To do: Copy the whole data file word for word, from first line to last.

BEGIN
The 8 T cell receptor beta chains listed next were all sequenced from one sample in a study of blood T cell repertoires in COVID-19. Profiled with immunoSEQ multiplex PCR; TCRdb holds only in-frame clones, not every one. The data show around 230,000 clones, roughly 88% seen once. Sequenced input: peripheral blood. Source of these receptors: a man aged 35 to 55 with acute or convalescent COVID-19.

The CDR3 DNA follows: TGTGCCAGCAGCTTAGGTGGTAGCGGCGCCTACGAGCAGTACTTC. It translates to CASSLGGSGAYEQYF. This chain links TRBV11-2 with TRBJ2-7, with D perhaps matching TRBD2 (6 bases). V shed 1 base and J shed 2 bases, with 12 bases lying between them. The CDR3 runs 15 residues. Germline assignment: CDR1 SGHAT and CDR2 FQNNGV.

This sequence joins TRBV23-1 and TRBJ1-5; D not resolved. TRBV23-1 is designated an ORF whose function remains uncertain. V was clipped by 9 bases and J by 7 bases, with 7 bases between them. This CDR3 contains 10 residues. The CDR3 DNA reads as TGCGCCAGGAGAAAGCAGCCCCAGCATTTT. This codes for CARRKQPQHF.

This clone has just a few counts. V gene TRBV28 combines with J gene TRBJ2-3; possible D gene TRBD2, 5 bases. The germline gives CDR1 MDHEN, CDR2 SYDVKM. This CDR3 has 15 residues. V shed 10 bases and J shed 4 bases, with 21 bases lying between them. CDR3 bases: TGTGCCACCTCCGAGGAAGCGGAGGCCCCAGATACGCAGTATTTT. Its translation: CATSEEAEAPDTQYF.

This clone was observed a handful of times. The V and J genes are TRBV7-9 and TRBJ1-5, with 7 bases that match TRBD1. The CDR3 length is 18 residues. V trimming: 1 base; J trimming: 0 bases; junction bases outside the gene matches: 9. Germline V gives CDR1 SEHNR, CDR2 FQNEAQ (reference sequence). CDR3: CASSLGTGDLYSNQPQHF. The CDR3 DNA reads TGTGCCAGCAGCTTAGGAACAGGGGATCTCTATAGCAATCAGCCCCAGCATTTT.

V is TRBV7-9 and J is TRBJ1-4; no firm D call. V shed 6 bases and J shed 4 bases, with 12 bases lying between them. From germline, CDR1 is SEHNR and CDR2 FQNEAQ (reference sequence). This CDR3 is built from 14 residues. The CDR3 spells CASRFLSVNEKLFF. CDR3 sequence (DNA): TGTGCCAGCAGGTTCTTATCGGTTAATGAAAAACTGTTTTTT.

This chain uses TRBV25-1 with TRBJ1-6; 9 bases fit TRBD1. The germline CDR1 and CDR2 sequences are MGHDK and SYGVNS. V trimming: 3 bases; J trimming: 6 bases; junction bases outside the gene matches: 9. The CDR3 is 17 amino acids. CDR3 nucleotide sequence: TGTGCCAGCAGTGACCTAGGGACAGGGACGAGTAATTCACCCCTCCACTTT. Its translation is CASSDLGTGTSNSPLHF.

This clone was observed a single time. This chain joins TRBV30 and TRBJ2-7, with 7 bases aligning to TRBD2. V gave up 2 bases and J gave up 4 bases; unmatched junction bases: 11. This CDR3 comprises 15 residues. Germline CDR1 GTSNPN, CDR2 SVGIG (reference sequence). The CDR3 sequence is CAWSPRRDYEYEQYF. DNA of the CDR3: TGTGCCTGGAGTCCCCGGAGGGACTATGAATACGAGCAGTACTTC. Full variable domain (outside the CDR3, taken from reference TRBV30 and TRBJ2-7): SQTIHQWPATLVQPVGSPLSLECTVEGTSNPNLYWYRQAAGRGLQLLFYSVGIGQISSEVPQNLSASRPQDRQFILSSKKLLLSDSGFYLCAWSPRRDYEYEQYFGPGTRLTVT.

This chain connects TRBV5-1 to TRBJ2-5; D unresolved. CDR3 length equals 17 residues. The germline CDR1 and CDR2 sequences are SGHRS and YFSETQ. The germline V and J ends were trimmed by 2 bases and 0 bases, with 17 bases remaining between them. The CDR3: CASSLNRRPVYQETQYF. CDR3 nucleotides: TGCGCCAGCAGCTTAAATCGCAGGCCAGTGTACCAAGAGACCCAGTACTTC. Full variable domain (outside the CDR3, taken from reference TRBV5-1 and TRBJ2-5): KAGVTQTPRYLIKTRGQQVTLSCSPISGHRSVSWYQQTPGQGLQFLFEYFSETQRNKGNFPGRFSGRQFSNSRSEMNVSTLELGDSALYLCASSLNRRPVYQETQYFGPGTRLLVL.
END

The 8 T cell receptor beta chains listed next were all sequenced from one sample in a study of blood T cell repertoires in COVID-19. Profiled with immunoSEQ multiplex PCR; TCRdb holds only in-frame clones, not every one. The data show around 230,000 clones, roughly 88% seen once. Sequenced input: peripheral blood. Source of these receptors: a man aged 35 to 55 with acute or convalescent COVID-19.

The CDR3 DNA follows: TGTGCCAGCAGCTTAGGTGGTAGCGGCGCCTACGAGCAGTACTTC. It translates to CASSLGGSGAYEQYF. This chain links TRBV11-2 with TRBJ2-7, with D perhaps matching TRBD2 (6 bases). V shed 1 base and J shed 2 bases, with 12 bases lying between them. The CDR3 runs 15 residues. Germline assignment: CDR1 SGHAT and CDR2 FQNNGV.

This sequence joins TRBV23-1 and TRBJ1-5; D not resolved. TRBV23-1 is designated an ORF whose function remains uncertain. V was clipped by 9 bases and J by 7 bases, with 7 bases between them. This CDR3 contains 10 residues. The CDR3 DNA reads as TGCGCCAGGAGAAAGCAGCCCCAGCATTTT. This codes for CARRKQPQHF.

This clone has just a few counts. V gene TRBV28 combines with J gene TRBJ2-3; possible D gene TRBD2, 5 bases. The germline gives CDR1 MDHEN, CDR2 SYDVKM. This CDR3 has 15 residues. V shed 10 bases and J shed 4 bases, with 21 bases lying between them. CDR3 bases: TGTGCCACCTCCGAGGAAGCGGAGGCCCCAGATACGCAGTATTTT. Its translation: CATSEEAEAPDTQYF.

This clone was observed a handful of times. The V and J genes are TRBV7-9 and TRBJ1-5, with 7 bases that match TRBD1. The CDR3 length is 18 residues. V trimming: 1 base; J trimming: 0 bases; junction bases outside the gene matches: 9. Germline V gives CDR1 SEHNR, CDR2 FQNEAQ (reference sequence). CDR3: CASSLGTGDLYSNQPQHF. The CDR3 DNA reads TGTGCCAGCAGCTTAGGAACAGGGGATCTCTATAGCAATCAGCCCCAGCATTTT.

V is TRBV7-9 and J is TRBJ1-4; no firm D call. V shed 6 bases and J shed 4 bases, with 12 bases lying between them. From germline, CDR1 is SEHNR and CDR2 FQNEAQ (reference sequence). This CDR3 is built from 14 residues. The CDR3 spells CASRFLSVNEKLFF. CDR3 sequence (DNA): TGTGCCAGCAGGTTCTTATCGGTTAATGAAAAACTGTTTTTT.

This chain uses TRBV25-1 with TRBJ1-6; 9 bases fit TRBD1. The germline CDR1 and CDR2 sequences are MGHDK and SYGVNS. V trimming: 3 bases; J trimming: 6 bases; junction bases outside the gene matches: 9. The CDR3 is 17 amino acids. CDR3 nucleotide sequence: TGTGCCAGCAGTGACCTAGGGACAGGGACGAGTAATTCACCCCTCCACTTT. Its translation is CASSDLGTGTSNSPLHF.

This clone was observed a single time. This chain joins TRBV30 and TRBJ2-7, with 7 bases aligning to TRBD2. V gave up 2 bases and J gave up 4 bases; unmatched junction bases: 11. This CDR3 comprises 15 residues. Germline CDR1 GTSNPN, CDR2 SVGIG (reference sequence). The CDR3 sequence is CAWSPRRDYEYEQYF. DNA of the CDR3: TGTGCCTGGAGTCCCCGGAGGGACTATGAATACGAGCAGTACTTC. Full variable domain (outside the CDR3, taken from reference TRBV30 and TRBJ2-7): SQTIHQWPATLVQPVGSPLSLECTVEGTSNPNLYWYRQAAGRGLQLLFYSVGIGQISSEVPQNLSASRPQDRQFILSSKKLLLSDSGFYLCAWSPRRDYEYEQYFGPGTRLTVT.

This chain connects TRBV5-1 to TRBJ2-5; D unresolved. CDR3 length equals 17 residues. The germline CDR1 and CDR2 sequences are SGHRS and YFSETQ. The germline V and J ends were trimmed by 2 bases and 0 bases, with 17 bases remaining between them. The CDR3: CASSLNRRPVYQETQYF. CDR3 nucleotides: TGCGCCAGCAGCTTAAATCGCAGGCCAGTGTACCAAGAGACCCAGTACTTC. Full variable domain (outside the CDR3, taken from reference TRBV5-1 and TRBJ2-5): KAGVTQTPRYLIKTRGQQVTLSCSPISGHRSVSWYQQTPGQGLQFLFEYFSETQRNKGNFPGRFSGRQFSNSRSEMNVSTLELGDSALYLCASSLNRRPVYQETQYFGPGTRLLVL.